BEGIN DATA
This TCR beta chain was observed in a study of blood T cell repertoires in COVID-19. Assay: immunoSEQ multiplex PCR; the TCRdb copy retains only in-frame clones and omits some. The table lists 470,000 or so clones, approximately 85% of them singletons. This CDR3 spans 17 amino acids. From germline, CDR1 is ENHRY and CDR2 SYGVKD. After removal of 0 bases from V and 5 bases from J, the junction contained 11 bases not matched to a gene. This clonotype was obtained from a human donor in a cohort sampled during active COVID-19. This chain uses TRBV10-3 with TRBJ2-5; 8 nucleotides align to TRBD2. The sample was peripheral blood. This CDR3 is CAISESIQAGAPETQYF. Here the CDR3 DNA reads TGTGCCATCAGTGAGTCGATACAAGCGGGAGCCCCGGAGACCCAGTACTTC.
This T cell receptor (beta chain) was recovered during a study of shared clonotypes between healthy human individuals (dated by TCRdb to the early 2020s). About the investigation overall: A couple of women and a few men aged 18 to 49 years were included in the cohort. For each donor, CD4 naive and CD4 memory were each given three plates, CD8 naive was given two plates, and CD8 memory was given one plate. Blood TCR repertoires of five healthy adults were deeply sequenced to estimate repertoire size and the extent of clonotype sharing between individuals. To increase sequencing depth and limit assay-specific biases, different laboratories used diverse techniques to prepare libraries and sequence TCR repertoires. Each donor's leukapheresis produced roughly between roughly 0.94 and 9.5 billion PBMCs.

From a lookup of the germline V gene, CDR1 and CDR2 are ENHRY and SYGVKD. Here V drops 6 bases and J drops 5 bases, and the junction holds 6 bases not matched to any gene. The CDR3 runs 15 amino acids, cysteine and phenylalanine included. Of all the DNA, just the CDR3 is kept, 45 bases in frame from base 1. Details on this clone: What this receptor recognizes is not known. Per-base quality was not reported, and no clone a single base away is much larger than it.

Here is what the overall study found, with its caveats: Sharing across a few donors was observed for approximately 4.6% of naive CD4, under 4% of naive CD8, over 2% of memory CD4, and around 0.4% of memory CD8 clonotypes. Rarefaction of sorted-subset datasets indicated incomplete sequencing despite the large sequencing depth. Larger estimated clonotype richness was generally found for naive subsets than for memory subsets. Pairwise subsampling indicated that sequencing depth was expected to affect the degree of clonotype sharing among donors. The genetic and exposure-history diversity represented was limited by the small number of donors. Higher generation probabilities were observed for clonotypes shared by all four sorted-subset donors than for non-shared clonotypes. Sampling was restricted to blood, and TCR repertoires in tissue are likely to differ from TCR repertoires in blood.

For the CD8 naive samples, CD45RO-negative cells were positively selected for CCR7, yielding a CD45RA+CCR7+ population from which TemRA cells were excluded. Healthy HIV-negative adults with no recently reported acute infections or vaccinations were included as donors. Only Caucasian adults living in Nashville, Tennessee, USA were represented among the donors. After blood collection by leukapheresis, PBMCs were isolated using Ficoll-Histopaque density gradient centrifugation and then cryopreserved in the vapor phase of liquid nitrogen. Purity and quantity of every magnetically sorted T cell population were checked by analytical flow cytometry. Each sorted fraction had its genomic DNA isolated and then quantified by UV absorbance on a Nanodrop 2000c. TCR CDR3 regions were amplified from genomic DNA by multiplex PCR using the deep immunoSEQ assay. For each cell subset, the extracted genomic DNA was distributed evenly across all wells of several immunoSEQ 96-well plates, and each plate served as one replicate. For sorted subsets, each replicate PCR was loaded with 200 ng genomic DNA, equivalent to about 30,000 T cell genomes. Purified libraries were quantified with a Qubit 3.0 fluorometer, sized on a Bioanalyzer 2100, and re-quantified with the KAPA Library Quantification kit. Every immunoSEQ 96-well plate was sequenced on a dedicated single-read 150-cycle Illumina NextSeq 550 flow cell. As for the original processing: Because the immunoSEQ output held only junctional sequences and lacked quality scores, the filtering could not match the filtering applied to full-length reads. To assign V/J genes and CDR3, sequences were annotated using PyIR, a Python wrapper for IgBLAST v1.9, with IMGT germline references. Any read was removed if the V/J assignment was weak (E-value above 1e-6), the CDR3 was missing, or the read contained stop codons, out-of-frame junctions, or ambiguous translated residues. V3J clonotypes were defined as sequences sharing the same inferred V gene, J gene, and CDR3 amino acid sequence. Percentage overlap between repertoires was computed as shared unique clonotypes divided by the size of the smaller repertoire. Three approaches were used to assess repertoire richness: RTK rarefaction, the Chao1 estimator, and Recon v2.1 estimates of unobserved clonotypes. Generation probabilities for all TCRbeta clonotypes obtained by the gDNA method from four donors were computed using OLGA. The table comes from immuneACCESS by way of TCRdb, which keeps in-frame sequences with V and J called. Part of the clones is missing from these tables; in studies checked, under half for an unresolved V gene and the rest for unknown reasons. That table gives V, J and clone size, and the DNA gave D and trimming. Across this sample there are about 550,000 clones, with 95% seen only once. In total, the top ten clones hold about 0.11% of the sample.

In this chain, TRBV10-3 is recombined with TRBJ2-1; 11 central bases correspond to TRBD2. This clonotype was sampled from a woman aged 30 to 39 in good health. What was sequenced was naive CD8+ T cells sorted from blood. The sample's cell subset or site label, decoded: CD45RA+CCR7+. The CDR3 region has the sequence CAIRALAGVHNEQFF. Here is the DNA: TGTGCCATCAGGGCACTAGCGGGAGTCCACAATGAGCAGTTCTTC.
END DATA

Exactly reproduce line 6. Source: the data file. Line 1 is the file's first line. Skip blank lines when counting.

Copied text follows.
In this chain, TRBV10-3 is recombined with TRBJ2-1; 11 central bases correspond to TRBD2. This clonotype was sampled from a woman aged 30 to 39 in good health. What was sequenced was naive CD8+ T cells sorted from blood. The sample's cell subset or site label, decoded: CD45RA+CCR7+. The CDR3 region has the sequence CAIRALAGVHNEQFF. Here is the DNA: TGTGCCATCAGGGCACTAGCGGGAGTCCACAATGAGCAGTTCTTC.